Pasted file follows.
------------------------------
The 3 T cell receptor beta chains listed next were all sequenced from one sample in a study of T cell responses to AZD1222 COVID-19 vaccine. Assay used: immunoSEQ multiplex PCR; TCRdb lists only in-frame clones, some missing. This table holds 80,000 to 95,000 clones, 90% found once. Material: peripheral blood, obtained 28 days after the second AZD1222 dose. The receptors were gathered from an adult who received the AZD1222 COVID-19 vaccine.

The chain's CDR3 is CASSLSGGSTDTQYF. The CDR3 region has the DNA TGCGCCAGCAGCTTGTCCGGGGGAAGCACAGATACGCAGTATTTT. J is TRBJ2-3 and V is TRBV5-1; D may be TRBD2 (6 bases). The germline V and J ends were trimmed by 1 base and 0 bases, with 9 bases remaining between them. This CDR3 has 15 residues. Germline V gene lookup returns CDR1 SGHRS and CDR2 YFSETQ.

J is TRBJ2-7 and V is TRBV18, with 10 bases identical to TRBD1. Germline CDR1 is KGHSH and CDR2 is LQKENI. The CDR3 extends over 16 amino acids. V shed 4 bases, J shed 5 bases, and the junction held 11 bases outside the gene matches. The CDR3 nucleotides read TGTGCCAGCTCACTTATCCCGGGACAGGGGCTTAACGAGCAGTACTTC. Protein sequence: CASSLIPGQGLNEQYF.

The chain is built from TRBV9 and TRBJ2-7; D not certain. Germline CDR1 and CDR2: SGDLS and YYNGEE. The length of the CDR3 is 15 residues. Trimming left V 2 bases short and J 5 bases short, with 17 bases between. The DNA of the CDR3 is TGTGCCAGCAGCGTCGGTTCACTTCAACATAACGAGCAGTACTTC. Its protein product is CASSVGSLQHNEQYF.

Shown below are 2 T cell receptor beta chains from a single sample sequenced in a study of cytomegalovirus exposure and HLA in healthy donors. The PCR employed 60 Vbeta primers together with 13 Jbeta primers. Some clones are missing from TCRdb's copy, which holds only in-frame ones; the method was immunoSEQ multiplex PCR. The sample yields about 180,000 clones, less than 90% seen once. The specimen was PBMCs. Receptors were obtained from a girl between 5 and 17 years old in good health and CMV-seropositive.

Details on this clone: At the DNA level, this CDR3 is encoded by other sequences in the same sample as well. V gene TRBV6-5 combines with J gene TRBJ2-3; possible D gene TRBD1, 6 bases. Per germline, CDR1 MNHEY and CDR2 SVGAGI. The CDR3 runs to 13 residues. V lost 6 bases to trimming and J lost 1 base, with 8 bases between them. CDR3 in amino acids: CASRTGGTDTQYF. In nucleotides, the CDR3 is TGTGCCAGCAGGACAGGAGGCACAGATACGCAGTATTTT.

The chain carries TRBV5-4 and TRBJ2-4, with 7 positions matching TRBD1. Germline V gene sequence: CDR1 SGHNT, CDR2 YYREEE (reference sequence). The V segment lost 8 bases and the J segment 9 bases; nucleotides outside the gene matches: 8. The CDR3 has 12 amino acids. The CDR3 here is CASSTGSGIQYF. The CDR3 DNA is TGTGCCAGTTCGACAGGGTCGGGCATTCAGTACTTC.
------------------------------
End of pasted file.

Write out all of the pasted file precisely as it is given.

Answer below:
The 3 T cell receptor beta chains listed next were all sequenced from one sample in a study of T cell responses to AZD1222 COVID-19 vaccine. Assay used: immunoSEQ multiplex PCR; TCRdb lists only in-frame clones, some missing. This table holds 80,000 to 95,000 clones, 90% found once. Material: peripheral blood, obtained 28 days after the second AZD1222 dose. The receptors were gathered from an adult who received the AZD1222 COVID-19 vaccine.

The chain's CDR3 is CASSLSGGSTDTQYF. The CDR3 region has the DNA TGCGCCAGCAGCTTGTCCGGGGGAAGCACAGATACGCAGTATTTT. J is TRBJ2-3 and V is TRBV5-1; D may be TRBD2 (6 bases). The germline V and J ends were trimmed by 1 base and 0 bases, with 9 bases remaining between them. This CDR3 has 15 residues. Germline V gene lookup returns CDR1 SGHRS and CDR2 YFSETQ.

J is TRBJ2-7 and V is TRBV18, with 10 bases identical to TRBD1. Germline CDR1 is KGHSH and CDR2 is LQKENI. The CDR3 extends over 16 amino acids. V shed 4 bases, J shed 5 bases, and the junction held 11 bases outside the gene matches. The CDR3 nucleotides read TGTGCCAGCTCACTTATCCCGGGACAGGGGCTTAACGAGCAGTACTTC. Protein sequence: CASSLIPGQGLNEQYF.

The chain is built from TRBV9 and TRBJ2-7; D not certain. Germline CDR1 and CDR2: SGDLS and YYNGEE. The length of the CDR3 is 15 residues. Trimming left V 2 bases short and J 5 bases short, with 17 bases between. The DNA of the CDR3 is TGTGCCAGCAGCGTCGGTTCACTTCAACATAACGAGCAGTACTTC. Its protein product is CASSVGSLQHNEQYF.

Shown below are 2 T cell receptor beta chains from a single sample sequenced in a study of cytomegalovirus exposure and HLA in healthy donors. The PCR employed 60 Vbeta primers together with 13 Jbeta primers. Some clones are missing from TCRdb's copy, which holds only in-frame ones; the method was immunoSEQ multiplex PCR. The sample yields about 180,000 clones, less than 90% seen once. The specimen was PBMCs. Receptors were obtained from a girl between 5 and 17 years old in good health and CMV-seropositive.

Details on this clone: At the DNA level, this CDR3 is encoded by other sequences in the same sample as well. V gene TRBV6-5 combines with J gene TRBJ2-3; possible D gene TRBD1, 6 bases. Per germline, CDR1 MNHEY and CDR2 SVGAGI. The CDR3 runs to 13 residues. V lost 6 bases to trimming and J lost 1 base, with 8 bases between them. CDR3 in amino acids: CASRTGGTDTQYF. In nucleotides, the CDR3 is TGTGCCAGCAGGACAGGAGGCACAGATACGCAGTATTTT.

The chain carries TRBV5-4 and TRBJ2-4, with 7 positions matching TRBD1. Germline V gene sequence: CDR1 SGHNT, CDR2 YYREEE (reference sequence). The V segment lost 8 bases and the J segment 9 bases; nucleotides outside the gene matches: 8. The CDR3 has 12 amino acids. The CDR3 here is CASSTGSGIQYF. The CDR3 DNA is TGTGCCAGTTCGACAGGGTCGGGCATTCAGTACTTC.